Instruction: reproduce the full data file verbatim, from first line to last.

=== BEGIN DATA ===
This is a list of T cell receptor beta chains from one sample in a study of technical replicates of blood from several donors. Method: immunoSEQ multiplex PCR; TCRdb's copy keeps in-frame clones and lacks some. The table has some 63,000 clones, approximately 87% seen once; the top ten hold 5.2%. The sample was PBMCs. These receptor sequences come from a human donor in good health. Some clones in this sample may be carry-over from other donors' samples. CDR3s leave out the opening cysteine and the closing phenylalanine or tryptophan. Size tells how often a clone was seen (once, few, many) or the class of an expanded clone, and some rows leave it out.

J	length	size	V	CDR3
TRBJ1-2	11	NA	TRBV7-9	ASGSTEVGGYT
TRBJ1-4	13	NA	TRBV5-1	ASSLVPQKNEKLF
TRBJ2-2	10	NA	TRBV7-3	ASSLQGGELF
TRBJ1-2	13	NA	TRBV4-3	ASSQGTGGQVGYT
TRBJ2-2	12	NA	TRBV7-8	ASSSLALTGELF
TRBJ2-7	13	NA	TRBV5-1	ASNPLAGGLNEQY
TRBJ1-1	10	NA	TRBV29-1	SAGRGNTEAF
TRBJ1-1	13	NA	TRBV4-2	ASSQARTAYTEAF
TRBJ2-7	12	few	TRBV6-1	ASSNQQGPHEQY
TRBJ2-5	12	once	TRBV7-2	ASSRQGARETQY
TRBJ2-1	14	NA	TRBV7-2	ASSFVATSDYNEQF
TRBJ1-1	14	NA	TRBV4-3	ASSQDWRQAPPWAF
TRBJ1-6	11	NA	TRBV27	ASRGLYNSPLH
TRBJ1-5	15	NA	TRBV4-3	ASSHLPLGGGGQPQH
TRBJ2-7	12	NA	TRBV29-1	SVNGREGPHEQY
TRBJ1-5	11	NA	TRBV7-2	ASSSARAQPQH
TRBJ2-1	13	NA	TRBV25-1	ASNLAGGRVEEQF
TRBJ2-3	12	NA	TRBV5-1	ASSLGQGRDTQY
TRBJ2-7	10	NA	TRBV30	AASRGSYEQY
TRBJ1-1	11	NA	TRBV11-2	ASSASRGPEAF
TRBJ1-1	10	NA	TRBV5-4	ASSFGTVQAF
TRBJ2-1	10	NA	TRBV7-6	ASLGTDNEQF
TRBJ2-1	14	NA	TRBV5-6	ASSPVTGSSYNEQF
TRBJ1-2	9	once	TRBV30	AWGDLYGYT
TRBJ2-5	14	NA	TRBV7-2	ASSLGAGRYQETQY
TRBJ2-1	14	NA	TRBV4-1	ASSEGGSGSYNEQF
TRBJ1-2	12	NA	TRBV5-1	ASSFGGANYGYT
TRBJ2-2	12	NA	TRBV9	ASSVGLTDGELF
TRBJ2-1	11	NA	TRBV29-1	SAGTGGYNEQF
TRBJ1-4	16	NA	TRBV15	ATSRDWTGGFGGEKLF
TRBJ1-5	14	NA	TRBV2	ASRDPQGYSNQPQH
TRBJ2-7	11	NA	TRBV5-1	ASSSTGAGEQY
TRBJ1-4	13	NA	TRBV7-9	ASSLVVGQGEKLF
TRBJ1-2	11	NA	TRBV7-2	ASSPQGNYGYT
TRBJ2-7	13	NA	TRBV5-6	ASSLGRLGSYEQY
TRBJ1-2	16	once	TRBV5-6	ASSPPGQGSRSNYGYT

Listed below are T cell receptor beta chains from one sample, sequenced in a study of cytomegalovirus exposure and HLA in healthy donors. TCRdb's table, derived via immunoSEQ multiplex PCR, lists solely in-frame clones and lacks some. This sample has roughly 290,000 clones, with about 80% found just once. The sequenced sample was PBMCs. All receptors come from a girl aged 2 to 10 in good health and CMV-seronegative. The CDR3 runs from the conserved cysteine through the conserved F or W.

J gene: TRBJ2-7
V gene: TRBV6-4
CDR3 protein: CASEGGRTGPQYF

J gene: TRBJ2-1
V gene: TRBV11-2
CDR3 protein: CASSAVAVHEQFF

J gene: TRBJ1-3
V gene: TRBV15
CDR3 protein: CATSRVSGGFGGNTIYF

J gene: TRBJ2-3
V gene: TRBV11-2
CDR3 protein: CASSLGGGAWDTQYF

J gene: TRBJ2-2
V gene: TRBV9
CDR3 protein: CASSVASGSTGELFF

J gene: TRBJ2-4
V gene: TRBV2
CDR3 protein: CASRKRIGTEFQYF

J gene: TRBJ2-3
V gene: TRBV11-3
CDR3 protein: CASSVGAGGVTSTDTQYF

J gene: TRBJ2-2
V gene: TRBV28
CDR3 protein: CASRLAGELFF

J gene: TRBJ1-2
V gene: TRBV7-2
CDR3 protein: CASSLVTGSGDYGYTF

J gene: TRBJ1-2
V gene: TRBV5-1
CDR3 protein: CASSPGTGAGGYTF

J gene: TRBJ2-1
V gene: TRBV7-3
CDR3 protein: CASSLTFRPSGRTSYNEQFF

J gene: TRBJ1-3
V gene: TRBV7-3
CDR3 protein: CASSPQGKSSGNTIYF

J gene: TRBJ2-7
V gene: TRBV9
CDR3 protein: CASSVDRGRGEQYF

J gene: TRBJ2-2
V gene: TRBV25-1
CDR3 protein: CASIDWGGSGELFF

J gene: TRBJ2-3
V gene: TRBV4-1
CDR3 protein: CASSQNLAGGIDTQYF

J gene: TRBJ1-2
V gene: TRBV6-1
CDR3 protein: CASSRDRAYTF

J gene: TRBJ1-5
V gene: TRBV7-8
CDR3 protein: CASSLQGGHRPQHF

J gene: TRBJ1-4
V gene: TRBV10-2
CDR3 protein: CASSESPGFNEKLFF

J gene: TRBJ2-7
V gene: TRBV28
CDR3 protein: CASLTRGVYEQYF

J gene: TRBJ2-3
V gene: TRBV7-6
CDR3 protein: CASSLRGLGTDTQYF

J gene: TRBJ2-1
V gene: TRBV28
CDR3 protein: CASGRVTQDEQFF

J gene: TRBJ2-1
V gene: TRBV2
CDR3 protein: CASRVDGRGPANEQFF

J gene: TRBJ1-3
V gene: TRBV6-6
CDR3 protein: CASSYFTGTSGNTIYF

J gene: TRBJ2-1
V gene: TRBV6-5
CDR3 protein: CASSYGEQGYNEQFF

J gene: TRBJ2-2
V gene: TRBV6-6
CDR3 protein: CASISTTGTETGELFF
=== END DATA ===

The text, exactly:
This is a list of T cell receptor beta chains from one sample in a study of technical replicates of blood from several donors. Method: immunoSEQ multiplex PCR; TCRdb's copy keeps in-frame clones and lacks some. The table has some 63,000 clones, approximately 87% seen once; the top ten hold 5.2%. The sample was PBMCs. These receptor sequences come from a human donor in good health. Some clones in this sample may be carry-over from other donors' samples. CDR3s leave out the opening cysteine and the closing phenylalanine or tryptophan. Size tells how often a clone was seen (once, few, many) or the class of an expanded clone, and some rows leave it out.

J	length	size	V	CDR3
TRBJ1-2	11	NA	TRBV7-9	ASGSTEVGGYT
TRBJ1-4	13	NA	TRBV5-1	ASSLVPQKNEKLF
TRBJ2-2	10	NA	TRBV7-3	ASSLQGGELF
TRBJ1-2	13	NA	TRBV4-3	ASSQGTGGQVGYT
TRBJ2-2	12	NA	TRBV7-8	ASSSLALTGELF
TRBJ2-7	13	NA	TRBV5-1	ASNPLAGGLNEQY
TRBJ1-1	10	NA	TRBV29-1	SAGRGNTEAF
TRBJ1-1	13	NA	TRBV4-2	ASSQARTAYTEAF
TRBJ2-7	12	few	TRBV6-1	ASSNQQGPHEQY
TRBJ2-5	12	once	TRBV7-2	ASSRQGARETQY
TRBJ2-1	14	NA	TRBV7-2	ASSFVATSDYNEQF
TRBJ1-1	14	NA	TRBV4-3	ASSQDWRQAPPWAF
TRBJ1-6	11	NA	TRBV27	ASRGLYNSPLH
TRBJ1-5	15	NA	TRBV4-3	ASSHLPLGGGGQPQH
TRBJ2-7	12	NA	TRBV29-1	SVNGREGPHEQY
TRBJ1-5	11	NA	TRBV7-2	ASSSARAQPQH
TRBJ2-1	13	NA	TRBV25-1	ASNLAGGRVEEQF
TRBJ2-3	12	NA	TRBV5-1	ASSLGQGRDTQY
TRBJ2-7	10	NA	TRBV30	AASRGSYEQY
TRBJ1-1	11	NA	TRBV11-2	ASSASRGPEAF
TRBJ1-1	10	NA	TRBV5-4	ASSFGTVQAF
TRBJ2-1	10	NA	TRBV7-6	ASLGTDNEQF
TRBJ2-1	14	NA	TRBV5-6	ASSPVTGSSYNEQF
TRBJ1-2	9	once	TRBV30	AWGDLYGYT
TRBJ2-5	14	NA	TRBV7-2	ASSLGAGRYQETQY
TRBJ2-1	14	NA	TRBV4-1	ASSEGGSGSYNEQF
TRBJ1-2	12	NA	TRBV5-1	ASSFGGANYGYT
TRBJ2-2	12	NA	TRBV9	ASSVGLTDGELF
TRBJ2-1	11	NA	TRBV29-1	SAGTGGYNEQF
TRBJ1-4	16	NA	TRBV15	ATSRDWTGGFGGEKLF
TRBJ1-5	14	NA	TRBV2	ASRDPQGYSNQPQH
TRBJ2-7	11	NA	TRBV5-1	ASSSTGAGEQY
TRBJ1-4	13	NA	TRBV7-9	ASSLVVGQGEKLF
TRBJ1-2	11	NA	TRBV7-2	ASSPQGNYGYT
TRBJ2-7	13	NA	TRBV5-6	ASSLGRLGSYEQY
TRBJ1-2	16	once	TRBV5-6	ASSPPGQGSRSNYGYT

Listed below are T cell receptor beta chains from one sample, sequenced in a study of cytomegalovirus exposure and HLA in healthy donors. TCRdb's table, derived via immunoSEQ multiplex PCR, lists solely in-frame clones and lacks some. This sample has roughly 290,000 clones, with about 80% found just once. The sequenced sample was PBMCs. All receptors come from a girl aged 2 to 10 in good health and CMV-seronegative. The CDR3 runs from the conserved cysteine through the conserved F or W.

J gene: TRBJ2-7
V gene: TRBV6-4
CDR3 protein: CASEGGRTGPQYF

J gene: TRBJ2-1
V gene: TRBV11-2
CDR3 protein: CASSAVAVHEQFF

J gene: TRBJ1-3
V gene: TRBV15
CDR3 protein: CATSRVSGGFGGNTIYF

J gene: TRBJ2-3
V gene: TRBV11-2
CDR3 protein: CASSLGGGAWDTQYF

J gene: TRBJ2-2
V gene: TRBV9
CDR3 protein: CASSVASGSTGELFF

J gene: TRBJ2-4
V gene: TRBV2
CDR3 protein: CASRKRIGTEFQYF

J gene: TRBJ2-3
V gene: TRBV11-3
CDR3 protein: CASSVGAGGVTSTDTQYF

J gene: TRBJ2-2
V gene: TRBV28
CDR3 protein: CASRLAGELFF

J gene: TRBJ1-2
V gene: TRBV7-2
CDR3 protein: CASSLVTGSGDYGYTF

J gene: TRBJ1-2
V gene: TRBV5-1
CDR3 protein: CASSPGTGAGGYTF

J gene: TRBJ2-1
V gene: TRBV7-3
CDR3 protein: CASSLTFRPSGRTSYNEQFF

J gene: TRBJ1-3
V gene: TRBV7-3
CDR3 protein: CASSPQGKSSGNTIYF

J gene: TRBJ2-7
V gene: TRBV9
CDR3 protein: CASSVDRGRGEQYF

J gene: TRBJ2-2
V gene: TRBV25-1
CDR3 protein: CASIDWGGSGELFF

J gene: TRBJ2-3
V gene: TRBV4-1
CDR3 protein: CASSQNLAGGIDTQYF

J gene: TRBJ1-2
V gene: TRBV6-1
CDR3 protein: CASSRDRAYTF

J gene: TRBJ1-5
V gene: TRBV7-8
CDR3 protein: CASSLQGGHRPQHF

J gene: TRBJ1-4
V gene: TRBV10-2
CDR3 protein: CASSESPGFNEKLFF

J gene: TRBJ2-7
V gene: TRBV28
CDR3 protein: CASLTRGVYEQYF

J gene: TRBJ2-3
V gene: TRBV7-6
CDR3 protein: CASSLRGLGTDTQYF

J gene: TRBJ2-1
V gene: TRBV28
CDR3 protein: CASGRVTQDEQFF

J gene: TRBJ2-1
V gene: TRBV2
CDR3 protein: CASRVDGRGPANEQFF

J gene: TRBJ1-3
V gene: TRBV6-6
CDR3 protein: CASSYFTGTSGNTIYF

J gene: TRBJ2-1
V gene: TRBV6-5
CDR3 protein: CASSYGEQGYNEQFF

J gene: TRBJ2-2
V gene: TRBV6-6
CDR3 protein: CASISTTGTETGELFF